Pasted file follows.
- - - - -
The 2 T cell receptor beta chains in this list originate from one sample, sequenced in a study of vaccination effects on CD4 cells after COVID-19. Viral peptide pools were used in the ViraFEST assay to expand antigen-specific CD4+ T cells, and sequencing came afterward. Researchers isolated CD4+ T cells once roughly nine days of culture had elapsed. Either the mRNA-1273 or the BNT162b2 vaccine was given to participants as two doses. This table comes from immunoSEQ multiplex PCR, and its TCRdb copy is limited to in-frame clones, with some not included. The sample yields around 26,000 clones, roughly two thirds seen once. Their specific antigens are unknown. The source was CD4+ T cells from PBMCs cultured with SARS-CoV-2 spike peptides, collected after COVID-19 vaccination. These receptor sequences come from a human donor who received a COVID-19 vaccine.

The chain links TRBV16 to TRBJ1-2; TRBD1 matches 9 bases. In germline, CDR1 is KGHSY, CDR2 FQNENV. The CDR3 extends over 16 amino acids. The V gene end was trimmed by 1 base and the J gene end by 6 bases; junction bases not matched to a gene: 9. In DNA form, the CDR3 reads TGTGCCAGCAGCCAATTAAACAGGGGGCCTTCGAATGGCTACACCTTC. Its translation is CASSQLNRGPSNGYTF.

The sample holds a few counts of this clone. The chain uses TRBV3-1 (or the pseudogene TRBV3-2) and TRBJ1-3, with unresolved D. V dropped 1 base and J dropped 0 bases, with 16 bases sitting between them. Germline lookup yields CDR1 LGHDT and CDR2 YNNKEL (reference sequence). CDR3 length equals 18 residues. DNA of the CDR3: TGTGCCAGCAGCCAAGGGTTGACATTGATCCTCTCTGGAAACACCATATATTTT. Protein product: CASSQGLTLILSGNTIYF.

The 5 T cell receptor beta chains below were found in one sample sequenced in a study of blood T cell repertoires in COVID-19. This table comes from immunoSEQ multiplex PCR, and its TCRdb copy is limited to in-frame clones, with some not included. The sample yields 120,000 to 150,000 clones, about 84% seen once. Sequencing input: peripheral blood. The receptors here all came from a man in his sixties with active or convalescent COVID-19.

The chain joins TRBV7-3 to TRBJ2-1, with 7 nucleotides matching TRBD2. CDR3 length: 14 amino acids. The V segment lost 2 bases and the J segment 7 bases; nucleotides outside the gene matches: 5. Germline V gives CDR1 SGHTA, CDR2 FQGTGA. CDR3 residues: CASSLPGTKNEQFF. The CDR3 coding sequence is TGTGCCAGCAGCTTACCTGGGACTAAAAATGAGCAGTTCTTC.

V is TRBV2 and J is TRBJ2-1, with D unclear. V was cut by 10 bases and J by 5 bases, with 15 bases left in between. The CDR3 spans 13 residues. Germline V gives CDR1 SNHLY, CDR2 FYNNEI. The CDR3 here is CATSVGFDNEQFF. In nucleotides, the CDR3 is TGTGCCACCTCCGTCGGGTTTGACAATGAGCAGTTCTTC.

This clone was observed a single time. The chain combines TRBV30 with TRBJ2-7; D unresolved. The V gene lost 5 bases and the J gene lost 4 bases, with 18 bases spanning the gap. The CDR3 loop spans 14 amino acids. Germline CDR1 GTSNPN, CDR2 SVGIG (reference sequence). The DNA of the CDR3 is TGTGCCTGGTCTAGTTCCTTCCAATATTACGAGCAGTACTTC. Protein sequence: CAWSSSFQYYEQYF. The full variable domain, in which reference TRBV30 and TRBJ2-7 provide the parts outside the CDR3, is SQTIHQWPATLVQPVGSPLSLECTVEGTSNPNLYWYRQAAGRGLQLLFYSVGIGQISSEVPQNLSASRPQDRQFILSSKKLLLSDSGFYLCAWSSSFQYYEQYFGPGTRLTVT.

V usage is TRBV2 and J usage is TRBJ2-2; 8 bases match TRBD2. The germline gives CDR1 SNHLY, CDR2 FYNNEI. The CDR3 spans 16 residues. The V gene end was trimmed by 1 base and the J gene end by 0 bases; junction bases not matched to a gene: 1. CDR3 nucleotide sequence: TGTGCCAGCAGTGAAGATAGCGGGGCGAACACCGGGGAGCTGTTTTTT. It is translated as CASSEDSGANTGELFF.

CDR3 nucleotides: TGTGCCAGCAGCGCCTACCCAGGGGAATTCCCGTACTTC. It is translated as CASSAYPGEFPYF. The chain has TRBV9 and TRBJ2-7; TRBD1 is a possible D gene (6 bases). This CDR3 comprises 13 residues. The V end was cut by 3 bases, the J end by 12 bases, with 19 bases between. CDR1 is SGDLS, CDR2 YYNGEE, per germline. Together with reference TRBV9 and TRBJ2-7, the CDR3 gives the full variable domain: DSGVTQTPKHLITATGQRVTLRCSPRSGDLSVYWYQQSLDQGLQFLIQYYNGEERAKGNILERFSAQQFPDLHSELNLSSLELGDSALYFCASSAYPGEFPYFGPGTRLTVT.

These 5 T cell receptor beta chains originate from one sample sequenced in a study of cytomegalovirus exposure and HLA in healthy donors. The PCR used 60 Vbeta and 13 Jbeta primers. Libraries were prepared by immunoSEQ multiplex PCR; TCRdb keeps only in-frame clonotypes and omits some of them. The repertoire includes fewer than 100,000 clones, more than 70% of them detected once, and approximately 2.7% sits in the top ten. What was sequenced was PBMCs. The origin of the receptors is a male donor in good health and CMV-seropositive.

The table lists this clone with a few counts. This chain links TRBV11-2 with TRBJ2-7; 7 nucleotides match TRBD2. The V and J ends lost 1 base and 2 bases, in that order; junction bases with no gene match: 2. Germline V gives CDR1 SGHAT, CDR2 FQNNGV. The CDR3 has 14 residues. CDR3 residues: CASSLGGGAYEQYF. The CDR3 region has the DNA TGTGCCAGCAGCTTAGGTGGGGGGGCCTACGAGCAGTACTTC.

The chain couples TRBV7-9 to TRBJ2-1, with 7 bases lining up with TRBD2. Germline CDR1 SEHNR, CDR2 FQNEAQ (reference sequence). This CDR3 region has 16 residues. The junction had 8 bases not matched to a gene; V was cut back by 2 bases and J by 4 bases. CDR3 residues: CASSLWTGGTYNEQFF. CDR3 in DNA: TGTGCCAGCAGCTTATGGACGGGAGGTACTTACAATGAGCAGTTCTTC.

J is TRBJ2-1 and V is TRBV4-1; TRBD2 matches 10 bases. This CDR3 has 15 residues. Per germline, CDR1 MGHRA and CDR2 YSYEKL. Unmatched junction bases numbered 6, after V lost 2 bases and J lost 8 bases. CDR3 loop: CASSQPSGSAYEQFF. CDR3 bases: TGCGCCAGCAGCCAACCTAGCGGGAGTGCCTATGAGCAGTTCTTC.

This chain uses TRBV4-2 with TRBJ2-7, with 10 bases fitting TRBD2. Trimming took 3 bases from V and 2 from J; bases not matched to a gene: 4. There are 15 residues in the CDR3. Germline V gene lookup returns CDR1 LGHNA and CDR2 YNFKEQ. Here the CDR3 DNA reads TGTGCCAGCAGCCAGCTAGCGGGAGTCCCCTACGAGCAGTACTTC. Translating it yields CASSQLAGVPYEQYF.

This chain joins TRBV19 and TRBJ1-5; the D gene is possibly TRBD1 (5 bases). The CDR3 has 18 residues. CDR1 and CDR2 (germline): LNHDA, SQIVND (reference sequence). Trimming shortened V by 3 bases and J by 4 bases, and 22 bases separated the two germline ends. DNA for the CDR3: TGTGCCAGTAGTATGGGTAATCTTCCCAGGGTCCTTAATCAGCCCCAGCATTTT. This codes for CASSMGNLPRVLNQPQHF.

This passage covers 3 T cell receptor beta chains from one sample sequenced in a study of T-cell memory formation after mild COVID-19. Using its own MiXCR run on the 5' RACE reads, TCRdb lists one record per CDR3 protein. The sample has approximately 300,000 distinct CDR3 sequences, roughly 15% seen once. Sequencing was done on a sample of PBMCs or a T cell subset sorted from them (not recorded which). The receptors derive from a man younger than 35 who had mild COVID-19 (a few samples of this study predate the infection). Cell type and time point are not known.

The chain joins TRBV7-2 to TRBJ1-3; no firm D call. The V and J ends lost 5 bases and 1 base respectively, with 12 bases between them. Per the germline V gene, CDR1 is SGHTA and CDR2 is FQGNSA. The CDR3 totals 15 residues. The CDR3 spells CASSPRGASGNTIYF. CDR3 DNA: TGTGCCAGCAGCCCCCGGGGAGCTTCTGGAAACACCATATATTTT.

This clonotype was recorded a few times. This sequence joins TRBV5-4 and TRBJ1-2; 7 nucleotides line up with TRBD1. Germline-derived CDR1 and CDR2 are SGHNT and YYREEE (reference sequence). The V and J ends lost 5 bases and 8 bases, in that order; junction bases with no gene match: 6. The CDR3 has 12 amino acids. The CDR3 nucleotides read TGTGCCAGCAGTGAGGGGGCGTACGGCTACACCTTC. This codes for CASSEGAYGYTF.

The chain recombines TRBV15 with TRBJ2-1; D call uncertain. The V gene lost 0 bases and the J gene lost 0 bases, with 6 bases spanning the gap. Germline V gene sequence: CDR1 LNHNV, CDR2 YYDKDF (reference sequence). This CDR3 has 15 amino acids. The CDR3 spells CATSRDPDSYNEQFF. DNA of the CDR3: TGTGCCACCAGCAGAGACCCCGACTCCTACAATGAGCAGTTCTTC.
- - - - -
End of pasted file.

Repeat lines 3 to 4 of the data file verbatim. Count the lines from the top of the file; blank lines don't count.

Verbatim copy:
The sample holds a few counts of this clone. The chain uses TRBV3-1 (or the pseudogene TRBV3-2) and TRBJ1-3, with unresolved D. V dropped 1 base and J dropped 0 bases, with 16 bases sitting between them. Germline lookup yields CDR1 LGHDT and CDR2 YNNKEL (reference sequence). CDR3 length equals 18 residues. DNA of the CDR3: TGTGCCAGCAGCCAAGGGTTGACATTGATCCTCTCTGGAAACACCATATATTTT. Protein product: CASSQGLTLILSGNTIYF.

The 5 T cell receptor beta chains below were found in one sample sequenced in a study of blood T cell repertoires in COVID-19. This table comes from immunoSEQ multiplex PCR, and its TCRdb copy is limited to in-frame clones, with some not included. The sample yields 120,000 to 150,000 clones, about 84% seen once. Sequencing input: peripheral blood. The receptors here all came from a man in his sixties with active or convalescent COVID-19.